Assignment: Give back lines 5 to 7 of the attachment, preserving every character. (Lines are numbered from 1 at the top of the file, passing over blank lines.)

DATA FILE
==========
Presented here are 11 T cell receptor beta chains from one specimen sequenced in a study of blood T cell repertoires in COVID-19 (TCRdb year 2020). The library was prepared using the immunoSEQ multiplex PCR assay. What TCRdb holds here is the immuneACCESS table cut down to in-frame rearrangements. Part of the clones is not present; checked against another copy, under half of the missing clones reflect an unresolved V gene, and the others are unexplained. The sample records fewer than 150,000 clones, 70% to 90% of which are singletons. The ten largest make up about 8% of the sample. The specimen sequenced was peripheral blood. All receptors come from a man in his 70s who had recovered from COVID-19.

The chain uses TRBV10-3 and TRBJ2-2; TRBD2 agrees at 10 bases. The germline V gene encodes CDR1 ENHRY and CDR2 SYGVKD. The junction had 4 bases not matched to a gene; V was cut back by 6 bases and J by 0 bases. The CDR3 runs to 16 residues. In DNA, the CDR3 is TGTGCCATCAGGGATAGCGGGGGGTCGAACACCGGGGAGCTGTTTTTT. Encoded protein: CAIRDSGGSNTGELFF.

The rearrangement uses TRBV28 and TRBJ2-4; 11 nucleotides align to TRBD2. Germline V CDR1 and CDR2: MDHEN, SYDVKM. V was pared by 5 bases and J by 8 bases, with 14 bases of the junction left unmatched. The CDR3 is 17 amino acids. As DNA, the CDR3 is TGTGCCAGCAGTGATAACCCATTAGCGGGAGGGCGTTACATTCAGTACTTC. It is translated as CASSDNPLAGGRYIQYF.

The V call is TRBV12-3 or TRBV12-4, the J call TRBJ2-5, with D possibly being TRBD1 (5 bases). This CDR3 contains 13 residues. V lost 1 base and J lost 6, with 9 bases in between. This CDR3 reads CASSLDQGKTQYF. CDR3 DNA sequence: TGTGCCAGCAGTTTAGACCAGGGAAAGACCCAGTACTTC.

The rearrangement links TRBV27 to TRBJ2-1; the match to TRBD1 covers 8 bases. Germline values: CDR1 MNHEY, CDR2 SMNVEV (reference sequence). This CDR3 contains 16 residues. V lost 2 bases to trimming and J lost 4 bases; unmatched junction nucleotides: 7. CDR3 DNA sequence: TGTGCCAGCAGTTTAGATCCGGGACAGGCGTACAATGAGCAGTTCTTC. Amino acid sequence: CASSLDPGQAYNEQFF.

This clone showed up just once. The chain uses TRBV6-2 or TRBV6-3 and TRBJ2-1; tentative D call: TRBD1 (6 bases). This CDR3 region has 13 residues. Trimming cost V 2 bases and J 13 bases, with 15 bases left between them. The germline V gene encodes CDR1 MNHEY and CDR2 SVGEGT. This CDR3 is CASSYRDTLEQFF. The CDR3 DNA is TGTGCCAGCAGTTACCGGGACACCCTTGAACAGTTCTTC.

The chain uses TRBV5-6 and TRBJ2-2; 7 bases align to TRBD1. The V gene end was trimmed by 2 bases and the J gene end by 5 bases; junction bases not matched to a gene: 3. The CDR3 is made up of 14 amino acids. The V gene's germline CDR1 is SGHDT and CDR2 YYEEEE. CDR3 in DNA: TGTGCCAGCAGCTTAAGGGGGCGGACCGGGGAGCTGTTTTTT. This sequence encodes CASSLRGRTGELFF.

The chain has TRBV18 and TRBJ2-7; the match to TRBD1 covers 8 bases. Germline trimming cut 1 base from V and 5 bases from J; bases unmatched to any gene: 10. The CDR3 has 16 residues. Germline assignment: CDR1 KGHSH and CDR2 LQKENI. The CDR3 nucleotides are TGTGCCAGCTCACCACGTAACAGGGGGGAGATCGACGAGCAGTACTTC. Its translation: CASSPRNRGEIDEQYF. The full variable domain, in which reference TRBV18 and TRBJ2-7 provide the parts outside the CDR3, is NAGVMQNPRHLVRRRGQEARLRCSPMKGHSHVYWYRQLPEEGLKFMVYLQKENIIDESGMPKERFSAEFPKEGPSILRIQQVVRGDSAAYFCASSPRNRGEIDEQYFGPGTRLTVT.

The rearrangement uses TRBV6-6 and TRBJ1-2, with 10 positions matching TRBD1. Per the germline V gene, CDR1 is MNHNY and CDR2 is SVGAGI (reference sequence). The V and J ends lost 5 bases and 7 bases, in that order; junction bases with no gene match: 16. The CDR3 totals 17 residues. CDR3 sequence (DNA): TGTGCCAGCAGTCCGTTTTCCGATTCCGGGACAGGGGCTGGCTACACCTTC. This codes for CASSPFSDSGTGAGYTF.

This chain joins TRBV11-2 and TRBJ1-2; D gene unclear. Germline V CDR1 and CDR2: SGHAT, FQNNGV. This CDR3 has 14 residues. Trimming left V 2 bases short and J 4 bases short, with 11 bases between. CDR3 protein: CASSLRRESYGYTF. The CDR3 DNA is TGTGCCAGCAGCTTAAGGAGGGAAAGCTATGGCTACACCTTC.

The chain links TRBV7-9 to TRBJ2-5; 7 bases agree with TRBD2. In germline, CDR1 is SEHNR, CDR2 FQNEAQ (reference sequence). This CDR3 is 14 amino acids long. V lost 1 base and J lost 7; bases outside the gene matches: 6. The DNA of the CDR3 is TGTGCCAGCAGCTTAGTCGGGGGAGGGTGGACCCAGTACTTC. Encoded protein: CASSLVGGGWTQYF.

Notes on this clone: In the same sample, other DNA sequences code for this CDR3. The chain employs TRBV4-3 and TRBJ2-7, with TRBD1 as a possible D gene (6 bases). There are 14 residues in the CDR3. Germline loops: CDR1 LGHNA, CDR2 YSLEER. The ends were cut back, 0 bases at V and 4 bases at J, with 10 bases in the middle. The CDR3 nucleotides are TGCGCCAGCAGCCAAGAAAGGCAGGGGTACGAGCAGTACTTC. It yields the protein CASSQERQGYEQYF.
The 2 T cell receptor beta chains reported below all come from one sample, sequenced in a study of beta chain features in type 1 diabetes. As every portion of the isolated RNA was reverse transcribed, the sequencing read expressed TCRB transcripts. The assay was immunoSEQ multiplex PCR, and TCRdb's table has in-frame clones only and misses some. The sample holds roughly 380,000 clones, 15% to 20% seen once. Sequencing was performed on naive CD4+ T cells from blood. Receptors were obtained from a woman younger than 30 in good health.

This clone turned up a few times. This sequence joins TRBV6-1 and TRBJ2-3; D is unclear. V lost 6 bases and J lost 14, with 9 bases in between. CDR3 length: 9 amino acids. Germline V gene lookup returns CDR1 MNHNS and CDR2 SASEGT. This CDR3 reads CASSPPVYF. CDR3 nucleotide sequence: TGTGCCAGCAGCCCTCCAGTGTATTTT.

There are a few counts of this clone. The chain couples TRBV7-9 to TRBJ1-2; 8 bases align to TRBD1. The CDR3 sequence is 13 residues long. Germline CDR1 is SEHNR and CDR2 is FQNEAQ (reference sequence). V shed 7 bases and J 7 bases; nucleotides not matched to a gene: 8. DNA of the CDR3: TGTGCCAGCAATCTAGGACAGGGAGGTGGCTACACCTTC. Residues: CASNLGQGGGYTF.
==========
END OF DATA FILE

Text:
The rearrangement links TRBV27 to TRBJ2-1; the match to TRBD1 covers 8 bases. Germline values: CDR1 MNHEY, CDR2 SMNVEV (reference sequence). This CDR3 contains 16 residues. V lost 2 bases to trimming and J lost 4 bases; unmatched junction nucleotides: 7. CDR3 DNA sequence: TGTGCCAGCAGTTTAGATCCGGGACAGGCGTACAATGAGCAGTTCTTC. Amino acid sequence: CASSLDPGQAYNEQFF.

This clone showed up just once. The chain uses TRBV6-2 or TRBV6-3 and TRBJ2-1; tentative D call: TRBD1 (6 bases). This CDR3 region has 13 residues. Trimming cost V 2 bases and J 13 bases, with 15 bases left between them. The germline V gene encodes CDR1 MNHEY and CDR2 SVGEGT. This CDR3 is CASSYRDTLEQFF. The CDR3 DNA is TGTGCCAGCAGTTACCGGGACACCCTTGAACAGTTCTTC.

The chain uses TRBV5-6 and TRBJ2-2; 7 bases align to TRBD1. The V gene end was trimmed by 2 bases and the J gene end by 5 bases; junction bases not matched to a gene: 3. The CDR3 is made up of 14 amino acids. The V gene's germline CDR1 is SGHDT and CDR2 YYEEEE. CDR3 in DNA: TGTGCCAGCAGCTTAAGGGGGCGGACCGGGGAGCTGTTTTTT. This sequence encodes CASSLRGRTGELFF.